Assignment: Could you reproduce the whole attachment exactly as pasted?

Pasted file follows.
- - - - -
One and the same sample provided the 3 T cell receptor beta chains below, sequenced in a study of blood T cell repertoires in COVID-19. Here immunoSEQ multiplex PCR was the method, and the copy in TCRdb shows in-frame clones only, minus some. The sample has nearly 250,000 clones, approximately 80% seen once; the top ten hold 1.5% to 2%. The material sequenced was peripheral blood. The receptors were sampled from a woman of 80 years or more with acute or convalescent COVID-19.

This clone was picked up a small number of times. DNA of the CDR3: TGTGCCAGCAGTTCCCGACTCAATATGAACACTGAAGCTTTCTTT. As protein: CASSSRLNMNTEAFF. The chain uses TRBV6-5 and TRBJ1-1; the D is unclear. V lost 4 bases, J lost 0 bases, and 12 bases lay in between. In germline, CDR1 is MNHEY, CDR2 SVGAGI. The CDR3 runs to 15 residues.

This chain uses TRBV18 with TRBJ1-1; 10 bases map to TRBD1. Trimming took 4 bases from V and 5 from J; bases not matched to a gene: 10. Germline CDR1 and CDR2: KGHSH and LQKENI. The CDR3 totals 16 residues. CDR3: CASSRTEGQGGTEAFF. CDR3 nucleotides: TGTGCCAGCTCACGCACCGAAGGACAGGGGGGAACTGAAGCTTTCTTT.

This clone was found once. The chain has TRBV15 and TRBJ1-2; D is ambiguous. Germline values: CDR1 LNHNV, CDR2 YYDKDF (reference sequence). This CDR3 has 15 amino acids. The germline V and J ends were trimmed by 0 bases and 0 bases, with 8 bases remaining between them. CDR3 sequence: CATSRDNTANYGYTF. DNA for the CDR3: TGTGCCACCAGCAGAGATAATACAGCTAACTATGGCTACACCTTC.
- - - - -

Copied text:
One and the same sample provided the 3 T cell receptor beta chains below, sequenced in a study of blood T cell repertoires in COVID-19. Here immunoSEQ multiplex PCR was the method, and the copy in TCRdb shows in-frame clones only, minus some. The sample has nearly 250,000 clones, approximately 80% seen once; the top ten hold 1.5% to 2%. The material sequenced was peripheral blood. The receptors were sampled from a woman of 80 years or more with acute or convalescent COVID-19.

This clone was picked up a small number of times. DNA of the CDR3: TGTGCCAGCAGTTCCCGACTCAATATGAACACTGAAGCTTTCTTT. As protein: CASSSRLNMNTEAFF. The chain uses TRBV6-5 and TRBJ1-1; the D is unclear. V lost 4 bases, J lost 0 bases, and 12 bases lay in between. In germline, CDR1 is MNHEY, CDR2 SVGAGI. The CDR3 runs to 15 residues.

This chain uses TRBV18 with TRBJ1-1; 10 bases map to TRBD1. Trimming took 4 bases from V and 5 from J; bases not matched to a gene: 10. Germline CDR1 and CDR2: KGHSH and LQKENI. The CDR3 totals 16 residues. CDR3: CASSRTEGQGGTEAFF. CDR3 nucleotides: TGTGCCAGCTCACGCACCGAAGGACAGGGGGGAACTGAAGCTTTCTTT.

This clone was found once. The chain has TRBV15 and TRBJ1-2; D is ambiguous. Germline values: CDR1 LNHNV, CDR2 YYDKDF (reference sequence). This CDR3 has 15 amino acids. The germline V and J ends were trimmed by 0 bases and 0 bases, with 8 bases remaining between them. CDR3 sequence: CATSRDNTANYGYTF. DNA for the CDR3: TGTGCCACCAGCAGAGATAATACAGCTAACTATGGCTACACCTTC.